A bill that would release the 112 children in immigration detention in Australia will soon go before the House of Representatives. The bill passed the Senate last week, but it could be rejected by a government-majority House.
While it’s widely accepted that detention is bad for child asylum seekers, the long-term effects of that harm are rarely spelled out. Our recently published research sheds some light on this.
Co-Director of the Australian Intervention Support Hub (AISH), Australian National University
in The Conversation – November 30, 2015
“I know that since 1976, there have been 70,000 asylum seekers settled in Australia who arrived by boat. Not one of them has been found to have a link to terrorism.” – Tasneem Chopra, cross cultural consultant, speaking on Q&A, November 23, 2015.
Refugee Council of Australia Report – October 2015
RCOA has also heard of circumstances where the Minister of Immigration and Border Protection has failed in his obligation to grant stateless children born in Australia citizenship, as required to under 21(8) of the Australian Citizenship Act 2007. While the Act requires the Minister to confer citizenship, the current Minister and his predecessor have failed to respond to the applications and this also breaches the Minister’s responsibilities regarding making a decision under the Act.
RCOA believes these delays are unreasonable, discriminatory and unfair, and calls on the Minister for Immigration to resolve this issue for the hundreds of people affected by these delays.
Julian Burnside, AO QC, the acclaimed “Australian National Living Treasurer” winner of the Sydney Peace Prize, and highly regarded long-term advocate for asylum seekers and refugees has agreed to become our honourary Patron … Thank you Julian, and welcome aboard … officially.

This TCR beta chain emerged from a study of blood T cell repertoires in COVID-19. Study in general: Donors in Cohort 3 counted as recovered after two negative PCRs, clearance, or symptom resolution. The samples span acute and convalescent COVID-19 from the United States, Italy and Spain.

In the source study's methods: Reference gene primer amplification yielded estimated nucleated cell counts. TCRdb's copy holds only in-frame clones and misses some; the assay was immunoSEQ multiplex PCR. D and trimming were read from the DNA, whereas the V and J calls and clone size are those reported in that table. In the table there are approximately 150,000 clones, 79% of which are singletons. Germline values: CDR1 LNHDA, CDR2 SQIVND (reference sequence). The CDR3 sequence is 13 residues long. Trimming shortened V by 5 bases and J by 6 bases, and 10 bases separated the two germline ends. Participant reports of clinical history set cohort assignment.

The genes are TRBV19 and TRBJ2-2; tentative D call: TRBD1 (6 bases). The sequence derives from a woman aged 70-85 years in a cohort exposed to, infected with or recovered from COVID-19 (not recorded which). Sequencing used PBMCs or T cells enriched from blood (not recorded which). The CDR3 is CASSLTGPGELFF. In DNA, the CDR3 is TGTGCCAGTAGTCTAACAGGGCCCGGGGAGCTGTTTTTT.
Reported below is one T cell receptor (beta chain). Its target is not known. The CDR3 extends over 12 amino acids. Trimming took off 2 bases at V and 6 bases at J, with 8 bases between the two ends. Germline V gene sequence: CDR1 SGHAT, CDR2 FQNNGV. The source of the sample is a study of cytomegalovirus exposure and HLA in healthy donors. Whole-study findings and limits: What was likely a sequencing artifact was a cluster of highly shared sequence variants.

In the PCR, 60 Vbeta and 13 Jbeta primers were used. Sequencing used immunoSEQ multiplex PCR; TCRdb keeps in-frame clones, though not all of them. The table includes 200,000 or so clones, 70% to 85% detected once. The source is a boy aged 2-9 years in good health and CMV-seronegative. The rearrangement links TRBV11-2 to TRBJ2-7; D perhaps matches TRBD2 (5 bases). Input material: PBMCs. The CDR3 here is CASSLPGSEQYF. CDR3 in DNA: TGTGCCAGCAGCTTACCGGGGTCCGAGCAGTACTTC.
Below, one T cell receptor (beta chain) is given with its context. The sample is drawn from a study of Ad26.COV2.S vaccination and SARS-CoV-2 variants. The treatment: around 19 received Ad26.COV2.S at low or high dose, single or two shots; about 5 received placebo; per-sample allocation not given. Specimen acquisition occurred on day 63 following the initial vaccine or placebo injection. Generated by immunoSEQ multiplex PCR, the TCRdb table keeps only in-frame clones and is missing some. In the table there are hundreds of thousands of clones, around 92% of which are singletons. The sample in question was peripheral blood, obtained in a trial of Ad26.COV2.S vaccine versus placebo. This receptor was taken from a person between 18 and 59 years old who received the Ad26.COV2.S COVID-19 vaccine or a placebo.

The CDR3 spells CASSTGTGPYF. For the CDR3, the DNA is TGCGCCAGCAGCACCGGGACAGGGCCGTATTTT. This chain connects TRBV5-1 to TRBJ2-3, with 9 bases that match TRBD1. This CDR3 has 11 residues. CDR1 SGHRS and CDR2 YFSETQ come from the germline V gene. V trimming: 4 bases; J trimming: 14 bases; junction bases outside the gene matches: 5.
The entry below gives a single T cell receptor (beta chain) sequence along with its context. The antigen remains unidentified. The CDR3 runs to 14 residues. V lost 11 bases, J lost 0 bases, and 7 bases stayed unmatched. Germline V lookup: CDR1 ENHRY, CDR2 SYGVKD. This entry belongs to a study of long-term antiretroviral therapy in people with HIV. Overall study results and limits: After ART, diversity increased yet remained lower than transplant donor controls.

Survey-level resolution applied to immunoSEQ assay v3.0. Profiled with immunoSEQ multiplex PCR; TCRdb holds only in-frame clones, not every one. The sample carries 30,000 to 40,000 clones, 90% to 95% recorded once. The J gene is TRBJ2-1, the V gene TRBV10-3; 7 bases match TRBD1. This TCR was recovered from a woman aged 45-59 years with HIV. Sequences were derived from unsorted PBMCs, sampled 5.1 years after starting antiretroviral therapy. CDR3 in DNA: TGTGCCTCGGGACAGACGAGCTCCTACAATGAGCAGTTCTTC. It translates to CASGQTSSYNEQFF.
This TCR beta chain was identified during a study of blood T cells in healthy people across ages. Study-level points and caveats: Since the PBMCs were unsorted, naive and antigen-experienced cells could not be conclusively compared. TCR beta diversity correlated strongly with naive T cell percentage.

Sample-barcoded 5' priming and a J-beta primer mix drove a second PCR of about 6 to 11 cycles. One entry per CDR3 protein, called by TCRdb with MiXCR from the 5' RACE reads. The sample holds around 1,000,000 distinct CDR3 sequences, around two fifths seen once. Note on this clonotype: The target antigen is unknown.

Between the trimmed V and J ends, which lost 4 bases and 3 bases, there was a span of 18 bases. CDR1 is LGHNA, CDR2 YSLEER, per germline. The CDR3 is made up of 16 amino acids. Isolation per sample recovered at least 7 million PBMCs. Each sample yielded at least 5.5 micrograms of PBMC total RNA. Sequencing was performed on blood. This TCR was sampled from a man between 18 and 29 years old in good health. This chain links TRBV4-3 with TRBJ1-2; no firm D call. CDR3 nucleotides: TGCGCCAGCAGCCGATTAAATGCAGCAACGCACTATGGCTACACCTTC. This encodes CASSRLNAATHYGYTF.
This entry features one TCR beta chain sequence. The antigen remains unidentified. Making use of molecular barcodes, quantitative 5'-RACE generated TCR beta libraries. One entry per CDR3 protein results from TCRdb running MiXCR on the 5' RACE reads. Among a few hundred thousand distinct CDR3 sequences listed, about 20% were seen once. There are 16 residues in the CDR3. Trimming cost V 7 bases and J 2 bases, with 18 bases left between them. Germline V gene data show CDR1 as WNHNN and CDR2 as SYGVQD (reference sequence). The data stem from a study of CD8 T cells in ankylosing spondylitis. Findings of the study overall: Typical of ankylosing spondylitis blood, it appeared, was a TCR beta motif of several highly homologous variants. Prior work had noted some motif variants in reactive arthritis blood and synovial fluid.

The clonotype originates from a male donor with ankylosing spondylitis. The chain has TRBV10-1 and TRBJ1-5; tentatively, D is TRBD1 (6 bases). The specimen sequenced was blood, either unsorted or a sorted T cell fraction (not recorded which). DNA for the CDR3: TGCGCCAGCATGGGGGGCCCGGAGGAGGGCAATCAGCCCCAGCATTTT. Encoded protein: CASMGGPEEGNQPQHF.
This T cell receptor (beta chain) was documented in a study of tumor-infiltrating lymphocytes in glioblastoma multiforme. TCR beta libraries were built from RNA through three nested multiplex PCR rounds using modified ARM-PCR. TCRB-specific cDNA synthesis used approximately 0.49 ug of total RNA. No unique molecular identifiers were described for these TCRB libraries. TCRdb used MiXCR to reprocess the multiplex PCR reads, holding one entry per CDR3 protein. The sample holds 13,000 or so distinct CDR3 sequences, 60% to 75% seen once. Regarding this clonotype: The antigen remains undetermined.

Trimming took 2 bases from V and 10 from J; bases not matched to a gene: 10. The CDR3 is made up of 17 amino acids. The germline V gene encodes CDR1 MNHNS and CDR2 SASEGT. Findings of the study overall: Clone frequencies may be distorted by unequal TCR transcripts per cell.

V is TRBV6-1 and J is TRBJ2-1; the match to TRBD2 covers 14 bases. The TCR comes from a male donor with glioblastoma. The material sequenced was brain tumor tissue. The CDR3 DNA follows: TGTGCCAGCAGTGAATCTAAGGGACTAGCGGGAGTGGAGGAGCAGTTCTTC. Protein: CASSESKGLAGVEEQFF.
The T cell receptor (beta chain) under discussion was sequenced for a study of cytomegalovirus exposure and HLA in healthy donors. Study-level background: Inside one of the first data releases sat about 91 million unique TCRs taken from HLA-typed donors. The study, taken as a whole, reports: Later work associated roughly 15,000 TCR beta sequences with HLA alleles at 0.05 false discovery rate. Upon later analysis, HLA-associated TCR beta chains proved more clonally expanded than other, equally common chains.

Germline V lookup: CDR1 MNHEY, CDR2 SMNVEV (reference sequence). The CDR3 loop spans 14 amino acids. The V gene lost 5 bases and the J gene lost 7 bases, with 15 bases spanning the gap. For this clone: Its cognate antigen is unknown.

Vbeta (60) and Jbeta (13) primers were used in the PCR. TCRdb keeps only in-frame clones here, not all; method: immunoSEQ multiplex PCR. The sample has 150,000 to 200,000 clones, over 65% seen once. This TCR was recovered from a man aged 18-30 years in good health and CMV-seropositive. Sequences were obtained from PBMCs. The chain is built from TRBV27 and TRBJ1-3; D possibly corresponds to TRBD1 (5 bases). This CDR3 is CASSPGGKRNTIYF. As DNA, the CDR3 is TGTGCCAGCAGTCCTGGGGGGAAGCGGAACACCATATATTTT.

Message from Julian Burnside:
Rural Australians for Refugees have been calling for a fair go for refugees ever since the infamous Tampa event, when the Pacific Solution was created and 438 asylum seekers rescued by the Norwegian cargo ship Tampa were forcibly diverted to Nauru.
Since then, these local groups have persisted in their work; visiting refugees, raising money for their food, clothing and shelter and holding public meetings that draw attention to more compassionate policy options.
To my observation, RAR has been the most impressive and dedicated group supporting refugees. What they have done is little short of inspirational.
RAR has my greatest admiration and my full support.
THE SENATE HAS JUST PASSED GREENS AMENDMENTS THAT SAY NO CHILD WILL BE LOCKED UP IN DETENTION CENTRES ON AUSTRALIAN SOIL. THIS IS A MASSIVE STEP FORWARD
As well as the new law to remove children from detention (with their parents), the Senate legislated to have the centres opened up to media scrutiny, to enforce the mandatory reporting of abuse and to reverse the punitive Border Force whistle-blower crackdown which covered doctors and nurses in detention.
Now, the legislation will return to the House of Representatives and it will be up to Malcolm Turnbull whether he reverses the will of the Senate and the people so that he can keep children locked up in detention.
Senator Sarah Hanson-Young said: “PM Turnbull either has to vote now to re-detain children, to lock journalists out of detention centre and to gag staff, or he sees the sense… I can’t imagine Malcolm Turnbull feeling very comfortable about voting in the house to re-detain kids.”
The proposed National Settlement Services Outcomes Standards are the culmination of the Settlement Council of Australia (SCOA) extensive work around fostering dialogue on national standards within the settlement sector for a number of years. This dialogue has included a national consultation process to inform the development of a discussion paper that was tabled at SCOA’s National Conference in 2012. A further series of national consultations were undertaken in 2014 to explore the principles, content and prospective structure of proposed national settlement service outcomes standards.
In addition to the extensive consultation process, the National Settlement Services Outcomes Standards have been informed by best practice approaches being delivered in the work of settlement services across Australia and an international literature review. The National Settlement Services Outcomes Standards have been developed in partnership with Government and represent an approach designed to work across all programs, agencies and levels of Government. They are also a useful tool for discussion with mainstream and other services about the outcomes that settlement support aims to achieve.